Permission to Grieve: Creating Grace, Space, & Room to Breathe in the Aftermath of Loss (2019) by Shelby Forsythia, Certified Grief Recovery Specialist, preceded last year’s Your Grief, Your Way: A Year of Practical Guidance and Comfort After Loss by the same author.
I. Permission to Grieve
“Drawing on her experience as a grieving person and two years’ worth of interviews with grief experts like Megan Devine, Kerry Egan, and Caleb Wilde, Shelby Forsythia makes the case for radical, self-honoring permission—free from personal judgement and society’s restrictive timelines and rules” (from the publisher).
The solution to grief is not a pain-free existence. It is allowing ourselves to grieve and witnessing ourselves in that process. Permission and presence are the remedies for agony and isolation.
When we grant ourselves permission to grieve, we make the experience of grief something we recognize, something we welcome into our lives. We allow it to show up the way it wants to through feelings, identities, and actions. We write our own expectations and stories. Our grief becomes ours again and we become more ourselves again because we actively choose to experience grief.
Grief looks, feels, and shows up differently to each person. Just like no two losses are alike, no two griefs are alike, either. You cannot know the full depth of another person’s experience and they cannot know the full depth of yours.
II. Your Grief, Your Way
Every day of the year has its own page. A reader can take it day by day or can skip around. Some examples of tips and style that Goodreads reviewers appreciated:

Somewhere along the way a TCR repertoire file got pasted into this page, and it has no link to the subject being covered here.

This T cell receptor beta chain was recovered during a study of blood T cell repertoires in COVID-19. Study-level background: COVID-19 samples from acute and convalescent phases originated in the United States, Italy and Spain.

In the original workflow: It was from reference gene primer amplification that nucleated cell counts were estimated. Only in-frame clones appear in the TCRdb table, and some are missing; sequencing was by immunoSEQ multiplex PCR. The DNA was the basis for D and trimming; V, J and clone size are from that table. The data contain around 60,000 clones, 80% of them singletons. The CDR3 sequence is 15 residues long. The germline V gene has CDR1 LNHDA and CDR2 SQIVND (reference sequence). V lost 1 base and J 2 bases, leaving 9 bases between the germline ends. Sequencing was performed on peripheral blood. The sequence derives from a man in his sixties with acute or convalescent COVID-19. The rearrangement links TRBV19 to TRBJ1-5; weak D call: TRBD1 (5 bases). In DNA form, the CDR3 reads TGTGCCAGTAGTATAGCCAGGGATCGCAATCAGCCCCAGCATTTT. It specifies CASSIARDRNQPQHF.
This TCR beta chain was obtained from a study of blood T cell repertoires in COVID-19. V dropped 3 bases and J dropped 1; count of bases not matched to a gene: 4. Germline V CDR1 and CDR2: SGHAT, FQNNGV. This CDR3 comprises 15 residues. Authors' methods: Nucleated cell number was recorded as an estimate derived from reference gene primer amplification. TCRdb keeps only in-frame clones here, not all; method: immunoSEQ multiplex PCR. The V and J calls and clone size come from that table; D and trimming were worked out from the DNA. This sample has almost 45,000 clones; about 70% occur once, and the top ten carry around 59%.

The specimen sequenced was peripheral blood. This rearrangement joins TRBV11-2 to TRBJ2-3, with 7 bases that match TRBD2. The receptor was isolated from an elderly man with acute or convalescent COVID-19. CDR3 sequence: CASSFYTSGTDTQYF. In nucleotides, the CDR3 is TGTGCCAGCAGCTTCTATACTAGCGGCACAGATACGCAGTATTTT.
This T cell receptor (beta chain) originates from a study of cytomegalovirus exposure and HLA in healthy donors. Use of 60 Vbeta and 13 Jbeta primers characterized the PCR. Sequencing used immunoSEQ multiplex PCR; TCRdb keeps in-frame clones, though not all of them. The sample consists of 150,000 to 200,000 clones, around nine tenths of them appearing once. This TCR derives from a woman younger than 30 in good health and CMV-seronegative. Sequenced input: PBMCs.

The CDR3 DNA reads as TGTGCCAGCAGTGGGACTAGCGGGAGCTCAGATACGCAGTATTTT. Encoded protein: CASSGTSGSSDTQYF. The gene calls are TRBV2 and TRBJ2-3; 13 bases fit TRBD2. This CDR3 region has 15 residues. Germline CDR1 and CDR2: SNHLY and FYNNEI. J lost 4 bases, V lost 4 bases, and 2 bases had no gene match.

I think my favorite suggestion was to add a phrase to everything I do when I feel I’m not doing enough. Just add – ‘while grieving’ to whatever you’re doing. It makes a difference and helps one realize we’re doing the best we can.
I loved the exercise where you are asked to take 5 random words and take them to describe the person.
It doesn’t preach at me, allowing my own worldview to remain at the center where I prefer it. It doesn’t tell me how to grieve, or why I should or shouldn’t feel a certain way, or anything else inappropriate. It simply sits with me and gives me permission to think, or to feel, or to cry, or to laugh, or to wonder, or to ache. It is brief and accessible, moving and graceful, without being terse and inadequate.
Selected Quotes from Your Grief, Your Way
With a loved one’s death, we step into a liminal space – we’ve stopped living our old life, but we’ve not yet stepped into our new one.
Grief is less like a predictable sequence and more like an amorphous blob of uncertainty. You can’t forecast your way out of grief, because there’s no way to determine when the next wave is coming. This may seem disheartening at first, but when you recognize that there is no structure for grief, you can stop trying to pinpoint exactly where you are on your journey. If there’s no road map, it’s impossible to be lost.
There is so much more to grief than just death. In losing someone, you lose their presence in every single moment and milestone that appears after their death. Every hope, dream, and expectation you had for the future must now be reworked, because the person you love can no longer be there. It’s normal to feel like you’re grieving multiple losses when someone dies.